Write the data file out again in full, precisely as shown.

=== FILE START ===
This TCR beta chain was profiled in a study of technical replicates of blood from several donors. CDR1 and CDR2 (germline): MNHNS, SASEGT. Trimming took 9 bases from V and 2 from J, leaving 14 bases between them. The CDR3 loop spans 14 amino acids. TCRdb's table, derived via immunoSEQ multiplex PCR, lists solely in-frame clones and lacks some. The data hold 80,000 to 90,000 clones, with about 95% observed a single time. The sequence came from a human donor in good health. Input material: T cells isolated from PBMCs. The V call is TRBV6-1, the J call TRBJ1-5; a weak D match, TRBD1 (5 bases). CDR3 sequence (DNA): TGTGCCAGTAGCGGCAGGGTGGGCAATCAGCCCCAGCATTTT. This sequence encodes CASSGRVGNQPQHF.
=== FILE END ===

This TCR beta chain was profiled in a study of technical replicates of blood from several donors. CDR1 and CDR2 (germline): MNHNS, SASEGT. Trimming took 9 bases from V and 2 from J, leaving 14 bases between them. The CDR3 loop spans 14 amino acids. TCRdb's table, derived via immunoSEQ multiplex PCR, lists solely in-frame clones and lacks some. The data hold 80,000 to 90,000 clones, with about 95% observed a single time. The sequence came from a human donor in good health. Input material: T cells isolated from PBMCs. The V call is TRBV6-1, the J call TRBJ1-5; a weak D match, TRBD1 (5 bases). CDR3 sequence (DNA): TGTGCCAGTAGCGGCAGGGTGGGCAATCAGCCCCAGCATTTT. This sequence encodes CASSGRVGNQPQHF.